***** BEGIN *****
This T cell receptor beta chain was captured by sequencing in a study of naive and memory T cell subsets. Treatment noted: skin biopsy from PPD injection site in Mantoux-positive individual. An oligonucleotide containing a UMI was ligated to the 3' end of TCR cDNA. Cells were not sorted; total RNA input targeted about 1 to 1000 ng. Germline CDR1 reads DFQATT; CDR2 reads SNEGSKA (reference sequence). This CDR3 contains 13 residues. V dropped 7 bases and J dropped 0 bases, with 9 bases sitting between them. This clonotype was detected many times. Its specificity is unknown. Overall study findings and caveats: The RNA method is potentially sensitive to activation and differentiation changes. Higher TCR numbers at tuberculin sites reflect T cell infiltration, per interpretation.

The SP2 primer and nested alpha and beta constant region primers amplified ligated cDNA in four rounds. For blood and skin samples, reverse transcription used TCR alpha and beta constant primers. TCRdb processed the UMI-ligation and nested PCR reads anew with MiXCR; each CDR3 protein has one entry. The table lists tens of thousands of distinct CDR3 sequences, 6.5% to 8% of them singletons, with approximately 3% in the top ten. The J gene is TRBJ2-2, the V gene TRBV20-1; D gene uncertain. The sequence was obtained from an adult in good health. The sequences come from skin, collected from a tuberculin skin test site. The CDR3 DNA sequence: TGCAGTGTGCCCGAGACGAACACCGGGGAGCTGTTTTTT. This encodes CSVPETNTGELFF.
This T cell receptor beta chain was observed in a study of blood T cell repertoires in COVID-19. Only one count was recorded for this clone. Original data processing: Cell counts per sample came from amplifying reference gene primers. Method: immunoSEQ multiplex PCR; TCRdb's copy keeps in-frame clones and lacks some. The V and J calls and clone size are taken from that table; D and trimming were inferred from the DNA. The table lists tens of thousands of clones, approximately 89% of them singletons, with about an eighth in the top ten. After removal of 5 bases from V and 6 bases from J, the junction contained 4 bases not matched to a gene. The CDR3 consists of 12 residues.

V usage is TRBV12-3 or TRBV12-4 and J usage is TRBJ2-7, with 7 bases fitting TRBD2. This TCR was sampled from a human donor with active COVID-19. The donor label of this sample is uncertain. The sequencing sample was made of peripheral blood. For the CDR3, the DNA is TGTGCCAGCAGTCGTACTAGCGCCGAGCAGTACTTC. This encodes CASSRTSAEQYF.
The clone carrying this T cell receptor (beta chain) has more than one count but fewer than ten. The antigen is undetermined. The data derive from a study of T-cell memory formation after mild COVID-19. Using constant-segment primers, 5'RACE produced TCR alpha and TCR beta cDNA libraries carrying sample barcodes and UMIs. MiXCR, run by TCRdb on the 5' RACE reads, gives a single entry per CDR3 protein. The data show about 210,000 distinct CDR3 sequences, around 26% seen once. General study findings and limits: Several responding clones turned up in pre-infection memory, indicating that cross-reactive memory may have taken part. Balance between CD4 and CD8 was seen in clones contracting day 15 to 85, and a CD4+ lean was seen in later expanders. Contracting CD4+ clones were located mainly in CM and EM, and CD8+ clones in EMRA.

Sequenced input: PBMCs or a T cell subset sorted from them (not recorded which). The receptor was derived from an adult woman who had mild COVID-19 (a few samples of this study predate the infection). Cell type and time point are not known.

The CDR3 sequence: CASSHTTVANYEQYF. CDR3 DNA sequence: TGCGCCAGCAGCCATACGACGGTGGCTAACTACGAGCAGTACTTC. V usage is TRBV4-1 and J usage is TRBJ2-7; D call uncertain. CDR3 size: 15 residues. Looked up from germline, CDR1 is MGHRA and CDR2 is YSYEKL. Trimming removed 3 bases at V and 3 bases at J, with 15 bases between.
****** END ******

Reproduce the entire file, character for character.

This T cell receptor beta chain was captured by sequencing in a study of naive and memory T cell subsets. Treatment noted: skin biopsy from PPD injection site in Mantoux-positive individual. An oligonucleotide containing a UMI was ligated to the 3' end of TCR cDNA. Cells were not sorted; total RNA input targeted about 1 to 1000 ng. Germline CDR1 reads DFQATT; CDR2 reads SNEGSKA (reference sequence). This CDR3 contains 13 residues. V dropped 7 bases and J dropped 0 bases, with 9 bases sitting between them. This clonotype was detected many times. Its specificity is unknown. Overall study findings and caveats: The RNA method is potentially sensitive to activation and differentiation changes. Higher TCR numbers at tuberculin sites reflect T cell infiltration, per interpretation.

The SP2 primer and nested alpha and beta constant region primers amplified ligated cDNA in four rounds. For blood and skin samples, reverse transcription used TCR alpha and beta constant primers. TCRdb processed the UMI-ligation and nested PCR reads anew with MiXCR; each CDR3 protein has one entry. The table lists tens of thousands of distinct CDR3 sequences, 6.5% to 8% of them singletons, with approximately 3% in the top ten. The J gene is TRBJ2-2, the V gene TRBV20-1; D gene uncertain. The sequence was obtained from an adult in good health. The sequences come from skin, collected from a tuberculin skin test site. The CDR3 DNA sequence: TGCAGTGTGCCCGAGACGAACACCGGGGAGCTGTTTTTT. This encodes CSVPETNTGELFF.
This T cell receptor beta chain was observed in a study of blood T cell repertoires in COVID-19. Only one count was recorded for this clone. Original data processing: Cell counts per sample came from amplifying reference gene primers. Method: immunoSEQ multiplex PCR; TCRdb's copy keeps in-frame clones and lacks some. The V and J calls and clone size are taken from that table; D and trimming were inferred from the DNA. The table lists tens of thousands of clones, approximately 89% of them singletons, with about an eighth in the top ten. After removal of 5 bases from V and 6 bases from J, the junction contained 4 bases not matched to a gene. The CDR3 consists of 12 residues.

V usage is TRBV12-3 or TRBV12-4 and J usage is TRBJ2-7, with 7 bases fitting TRBD2. This TCR was sampled from a human donor with active COVID-19. The donor label of this sample is uncertain. The sequencing sample was made of peripheral blood. For the CDR3, the DNA is TGTGCCAGCAGTCGTACTAGCGCCGAGCAGTACTTC. This encodes CASSRTSAEQYF.
The clone carrying this T cell receptor (beta chain) has more than one count but fewer than ten. The antigen is undetermined. The data derive from a study of T-cell memory formation after mild COVID-19. Using constant-segment primers, 5'RACE produced TCR alpha and TCR beta cDNA libraries carrying sample barcodes and UMIs. MiXCR, run by TCRdb on the 5' RACE reads, gives a single entry per CDR3 protein. The data show about 210,000 distinct CDR3 sequences, around 26% seen once. General study findings and limits: Several responding clones turned up in pre-infection memory, indicating that cross-reactive memory may have taken part. Balance between CD4 and CD8 was seen in clones contracting day 15 to 85, and a CD4+ lean was seen in later expanders. Contracting CD4+ clones were located mainly in CM and EM, and CD8+ clones in EMRA.

Sequenced input: PBMCs or a T cell subset sorted from them (not recorded which). The receptor was derived from an adult woman who had mild COVID-19 (a few samples of this study predate the infection). Cell type and time point are not known.

The CDR3 sequence: CASSHTTVANYEQYF. CDR3 DNA sequence: TGCGCCAGCAGCCATACGACGGTGGCTAACTACGAGCAGTACTTC. V usage is TRBV4-1 and J usage is TRBJ2-7; D call uncertain. CDR3 size: 15 residues. Looked up from germline, CDR1 is MGHRA and CDR2 is YSYEKL. Trimming removed 3 bases at V and 3 bases at J, with 15 bases between.